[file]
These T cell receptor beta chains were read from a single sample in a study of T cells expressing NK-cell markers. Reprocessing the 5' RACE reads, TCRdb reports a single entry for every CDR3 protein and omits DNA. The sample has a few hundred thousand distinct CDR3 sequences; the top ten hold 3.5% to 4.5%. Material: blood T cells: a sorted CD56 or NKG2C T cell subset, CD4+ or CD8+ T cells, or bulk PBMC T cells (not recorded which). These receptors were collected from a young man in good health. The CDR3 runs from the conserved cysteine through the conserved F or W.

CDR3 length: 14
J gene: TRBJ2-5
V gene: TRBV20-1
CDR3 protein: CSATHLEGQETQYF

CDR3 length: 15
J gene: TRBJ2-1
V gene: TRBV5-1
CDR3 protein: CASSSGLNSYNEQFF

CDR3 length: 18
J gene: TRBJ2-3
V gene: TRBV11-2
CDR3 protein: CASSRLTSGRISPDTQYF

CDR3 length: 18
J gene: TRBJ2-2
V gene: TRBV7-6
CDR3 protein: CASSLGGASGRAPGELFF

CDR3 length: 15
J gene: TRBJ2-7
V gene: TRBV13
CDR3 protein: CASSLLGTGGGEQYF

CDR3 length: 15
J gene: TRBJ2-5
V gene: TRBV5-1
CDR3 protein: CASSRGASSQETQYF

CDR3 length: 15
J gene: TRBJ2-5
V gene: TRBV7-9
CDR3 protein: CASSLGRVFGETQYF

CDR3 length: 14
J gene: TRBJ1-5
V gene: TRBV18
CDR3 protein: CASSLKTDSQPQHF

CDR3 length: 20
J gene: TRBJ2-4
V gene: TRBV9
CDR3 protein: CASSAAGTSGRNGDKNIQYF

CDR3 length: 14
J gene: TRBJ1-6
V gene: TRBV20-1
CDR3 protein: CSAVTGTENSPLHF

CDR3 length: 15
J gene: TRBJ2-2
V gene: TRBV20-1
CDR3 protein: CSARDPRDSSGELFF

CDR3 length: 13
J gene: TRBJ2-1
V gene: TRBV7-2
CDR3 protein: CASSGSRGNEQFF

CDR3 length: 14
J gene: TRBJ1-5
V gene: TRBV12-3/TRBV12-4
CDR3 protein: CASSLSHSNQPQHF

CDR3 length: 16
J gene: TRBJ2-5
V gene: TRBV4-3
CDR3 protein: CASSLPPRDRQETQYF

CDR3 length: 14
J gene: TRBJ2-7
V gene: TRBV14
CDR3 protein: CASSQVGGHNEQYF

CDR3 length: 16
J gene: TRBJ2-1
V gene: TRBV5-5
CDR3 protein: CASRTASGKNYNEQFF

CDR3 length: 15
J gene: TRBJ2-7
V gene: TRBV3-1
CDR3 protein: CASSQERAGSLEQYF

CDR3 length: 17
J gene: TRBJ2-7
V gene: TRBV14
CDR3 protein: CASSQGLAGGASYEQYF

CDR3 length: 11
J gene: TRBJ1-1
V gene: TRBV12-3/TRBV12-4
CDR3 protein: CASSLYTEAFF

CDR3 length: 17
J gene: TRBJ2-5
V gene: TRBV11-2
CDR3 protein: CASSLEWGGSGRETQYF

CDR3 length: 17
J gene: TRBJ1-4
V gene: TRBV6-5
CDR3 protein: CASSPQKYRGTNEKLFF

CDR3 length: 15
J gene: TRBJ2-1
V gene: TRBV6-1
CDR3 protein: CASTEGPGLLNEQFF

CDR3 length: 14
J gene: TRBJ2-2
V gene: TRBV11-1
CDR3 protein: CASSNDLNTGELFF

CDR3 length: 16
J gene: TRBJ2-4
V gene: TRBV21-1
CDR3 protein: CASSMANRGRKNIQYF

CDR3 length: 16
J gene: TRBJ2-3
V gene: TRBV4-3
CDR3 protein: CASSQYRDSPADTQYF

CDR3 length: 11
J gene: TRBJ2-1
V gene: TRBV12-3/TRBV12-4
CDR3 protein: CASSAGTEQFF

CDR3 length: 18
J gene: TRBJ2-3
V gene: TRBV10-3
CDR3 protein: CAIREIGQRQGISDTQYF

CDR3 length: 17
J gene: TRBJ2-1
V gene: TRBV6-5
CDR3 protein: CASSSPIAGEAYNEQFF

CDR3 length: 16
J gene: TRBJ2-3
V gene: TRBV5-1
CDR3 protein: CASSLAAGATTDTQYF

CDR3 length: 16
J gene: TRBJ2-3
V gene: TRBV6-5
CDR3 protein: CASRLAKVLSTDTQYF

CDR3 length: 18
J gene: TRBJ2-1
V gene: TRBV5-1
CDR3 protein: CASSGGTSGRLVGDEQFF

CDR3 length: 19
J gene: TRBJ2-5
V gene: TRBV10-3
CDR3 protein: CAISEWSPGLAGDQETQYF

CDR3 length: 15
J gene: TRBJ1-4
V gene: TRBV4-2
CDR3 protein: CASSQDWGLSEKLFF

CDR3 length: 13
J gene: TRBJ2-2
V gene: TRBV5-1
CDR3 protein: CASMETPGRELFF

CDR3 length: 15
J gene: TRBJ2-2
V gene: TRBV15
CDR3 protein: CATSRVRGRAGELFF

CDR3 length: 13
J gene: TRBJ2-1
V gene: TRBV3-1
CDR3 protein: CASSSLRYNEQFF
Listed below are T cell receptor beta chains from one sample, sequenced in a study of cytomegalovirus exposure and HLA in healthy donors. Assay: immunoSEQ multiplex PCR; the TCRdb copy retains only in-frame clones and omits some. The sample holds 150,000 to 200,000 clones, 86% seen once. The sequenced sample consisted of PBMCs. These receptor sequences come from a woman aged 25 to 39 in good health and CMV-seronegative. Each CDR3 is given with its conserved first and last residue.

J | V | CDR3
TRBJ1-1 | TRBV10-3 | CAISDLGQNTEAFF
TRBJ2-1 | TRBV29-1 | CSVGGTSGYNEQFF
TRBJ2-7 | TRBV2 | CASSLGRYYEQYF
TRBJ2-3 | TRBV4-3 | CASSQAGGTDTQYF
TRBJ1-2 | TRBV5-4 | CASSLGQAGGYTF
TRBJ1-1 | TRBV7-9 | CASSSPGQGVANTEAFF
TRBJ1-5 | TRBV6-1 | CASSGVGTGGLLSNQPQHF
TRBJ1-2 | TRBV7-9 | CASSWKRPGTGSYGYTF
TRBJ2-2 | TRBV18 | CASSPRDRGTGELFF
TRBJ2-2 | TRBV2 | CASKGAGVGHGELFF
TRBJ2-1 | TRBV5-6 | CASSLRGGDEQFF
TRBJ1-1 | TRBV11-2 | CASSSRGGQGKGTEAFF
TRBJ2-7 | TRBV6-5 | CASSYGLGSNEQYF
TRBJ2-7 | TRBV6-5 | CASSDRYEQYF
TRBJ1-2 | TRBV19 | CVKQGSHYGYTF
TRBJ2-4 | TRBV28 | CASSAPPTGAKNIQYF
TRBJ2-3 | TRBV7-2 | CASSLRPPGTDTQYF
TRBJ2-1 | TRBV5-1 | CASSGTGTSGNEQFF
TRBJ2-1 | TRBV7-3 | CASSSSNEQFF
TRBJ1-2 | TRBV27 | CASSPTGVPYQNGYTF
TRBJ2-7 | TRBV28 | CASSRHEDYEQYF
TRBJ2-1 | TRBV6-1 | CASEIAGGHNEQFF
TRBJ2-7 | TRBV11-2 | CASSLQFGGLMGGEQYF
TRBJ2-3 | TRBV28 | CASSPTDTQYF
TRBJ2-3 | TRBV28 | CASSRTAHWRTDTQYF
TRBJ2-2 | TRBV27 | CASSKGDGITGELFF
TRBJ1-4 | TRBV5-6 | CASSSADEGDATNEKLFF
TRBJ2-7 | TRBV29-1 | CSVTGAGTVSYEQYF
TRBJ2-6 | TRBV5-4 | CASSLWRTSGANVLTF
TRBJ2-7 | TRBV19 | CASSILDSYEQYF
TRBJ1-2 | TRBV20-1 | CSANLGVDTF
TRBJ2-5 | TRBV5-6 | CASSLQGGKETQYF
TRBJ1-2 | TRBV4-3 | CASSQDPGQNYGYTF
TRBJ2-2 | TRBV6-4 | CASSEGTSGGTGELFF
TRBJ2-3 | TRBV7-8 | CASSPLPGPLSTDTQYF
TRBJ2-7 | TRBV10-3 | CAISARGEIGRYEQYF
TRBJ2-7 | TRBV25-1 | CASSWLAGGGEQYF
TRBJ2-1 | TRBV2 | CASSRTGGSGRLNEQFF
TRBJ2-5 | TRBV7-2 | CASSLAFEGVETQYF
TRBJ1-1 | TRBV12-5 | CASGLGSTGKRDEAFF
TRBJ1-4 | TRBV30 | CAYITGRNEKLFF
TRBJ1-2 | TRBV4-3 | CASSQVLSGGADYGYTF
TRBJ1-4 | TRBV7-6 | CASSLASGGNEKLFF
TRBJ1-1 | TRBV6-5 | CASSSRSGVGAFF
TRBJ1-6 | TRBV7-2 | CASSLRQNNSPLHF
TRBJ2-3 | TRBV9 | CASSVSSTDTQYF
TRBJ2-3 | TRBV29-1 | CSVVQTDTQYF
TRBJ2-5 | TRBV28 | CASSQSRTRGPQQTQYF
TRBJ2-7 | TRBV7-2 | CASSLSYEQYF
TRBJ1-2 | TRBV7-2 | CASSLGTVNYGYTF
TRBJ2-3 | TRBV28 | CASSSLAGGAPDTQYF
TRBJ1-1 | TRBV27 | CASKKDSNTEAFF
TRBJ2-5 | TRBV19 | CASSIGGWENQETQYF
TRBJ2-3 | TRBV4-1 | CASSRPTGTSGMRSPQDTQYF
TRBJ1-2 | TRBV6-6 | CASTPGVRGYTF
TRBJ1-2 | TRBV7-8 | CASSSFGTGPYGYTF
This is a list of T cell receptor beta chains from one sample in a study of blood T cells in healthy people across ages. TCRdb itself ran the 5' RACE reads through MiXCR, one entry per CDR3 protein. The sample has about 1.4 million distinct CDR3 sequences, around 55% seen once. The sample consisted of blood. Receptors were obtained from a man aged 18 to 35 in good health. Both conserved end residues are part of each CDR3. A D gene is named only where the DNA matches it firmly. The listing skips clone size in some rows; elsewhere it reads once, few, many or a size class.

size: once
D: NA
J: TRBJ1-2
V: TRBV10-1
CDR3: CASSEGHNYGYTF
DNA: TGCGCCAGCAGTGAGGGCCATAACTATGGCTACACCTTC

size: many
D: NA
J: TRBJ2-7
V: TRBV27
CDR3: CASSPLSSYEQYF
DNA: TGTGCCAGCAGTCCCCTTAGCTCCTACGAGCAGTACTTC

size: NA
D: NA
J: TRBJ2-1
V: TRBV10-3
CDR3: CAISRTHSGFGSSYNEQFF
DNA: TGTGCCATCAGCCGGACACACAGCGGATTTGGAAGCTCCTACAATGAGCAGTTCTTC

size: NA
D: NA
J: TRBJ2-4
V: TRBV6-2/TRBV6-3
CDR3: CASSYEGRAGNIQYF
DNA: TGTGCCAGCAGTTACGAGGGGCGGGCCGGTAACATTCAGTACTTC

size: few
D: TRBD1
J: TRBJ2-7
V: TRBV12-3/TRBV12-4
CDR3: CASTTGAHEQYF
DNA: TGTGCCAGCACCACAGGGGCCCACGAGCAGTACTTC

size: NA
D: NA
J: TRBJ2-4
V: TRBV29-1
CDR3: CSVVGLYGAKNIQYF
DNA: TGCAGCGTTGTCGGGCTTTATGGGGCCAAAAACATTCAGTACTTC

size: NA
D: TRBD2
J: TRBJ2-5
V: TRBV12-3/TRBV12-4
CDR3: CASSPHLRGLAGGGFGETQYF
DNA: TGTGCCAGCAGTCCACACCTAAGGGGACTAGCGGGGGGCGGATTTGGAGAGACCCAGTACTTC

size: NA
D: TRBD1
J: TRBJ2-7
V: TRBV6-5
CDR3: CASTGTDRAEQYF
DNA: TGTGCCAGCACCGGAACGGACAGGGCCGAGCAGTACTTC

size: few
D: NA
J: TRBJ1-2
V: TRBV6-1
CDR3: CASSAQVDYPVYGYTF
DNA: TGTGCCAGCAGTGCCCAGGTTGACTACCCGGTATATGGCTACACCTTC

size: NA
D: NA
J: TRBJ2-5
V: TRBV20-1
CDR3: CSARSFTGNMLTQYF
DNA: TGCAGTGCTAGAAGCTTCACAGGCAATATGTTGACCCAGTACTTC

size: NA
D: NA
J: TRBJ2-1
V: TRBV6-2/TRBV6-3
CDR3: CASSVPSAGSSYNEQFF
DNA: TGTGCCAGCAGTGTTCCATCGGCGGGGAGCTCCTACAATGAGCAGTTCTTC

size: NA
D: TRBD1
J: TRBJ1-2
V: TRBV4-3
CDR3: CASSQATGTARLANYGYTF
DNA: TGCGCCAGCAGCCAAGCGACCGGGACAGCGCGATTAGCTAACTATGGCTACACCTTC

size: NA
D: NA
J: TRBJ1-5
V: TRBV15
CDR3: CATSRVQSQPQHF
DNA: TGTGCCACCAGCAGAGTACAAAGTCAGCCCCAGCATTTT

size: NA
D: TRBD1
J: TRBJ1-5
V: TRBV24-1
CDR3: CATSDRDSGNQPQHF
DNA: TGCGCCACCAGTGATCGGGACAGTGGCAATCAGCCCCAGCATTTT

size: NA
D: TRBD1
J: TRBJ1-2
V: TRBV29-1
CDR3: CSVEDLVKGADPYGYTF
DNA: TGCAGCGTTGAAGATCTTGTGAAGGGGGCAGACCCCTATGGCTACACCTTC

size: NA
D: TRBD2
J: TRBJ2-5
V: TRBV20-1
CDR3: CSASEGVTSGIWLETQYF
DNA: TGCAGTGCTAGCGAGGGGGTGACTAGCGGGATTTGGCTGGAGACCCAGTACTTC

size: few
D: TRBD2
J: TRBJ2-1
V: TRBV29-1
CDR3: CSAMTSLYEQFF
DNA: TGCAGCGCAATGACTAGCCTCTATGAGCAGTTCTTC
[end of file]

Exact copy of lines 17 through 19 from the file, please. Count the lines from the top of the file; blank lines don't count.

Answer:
CDR3 protein: CASSLGGASGRAPGELFF

CDR3 length: 15
J gene: TRBJ2-7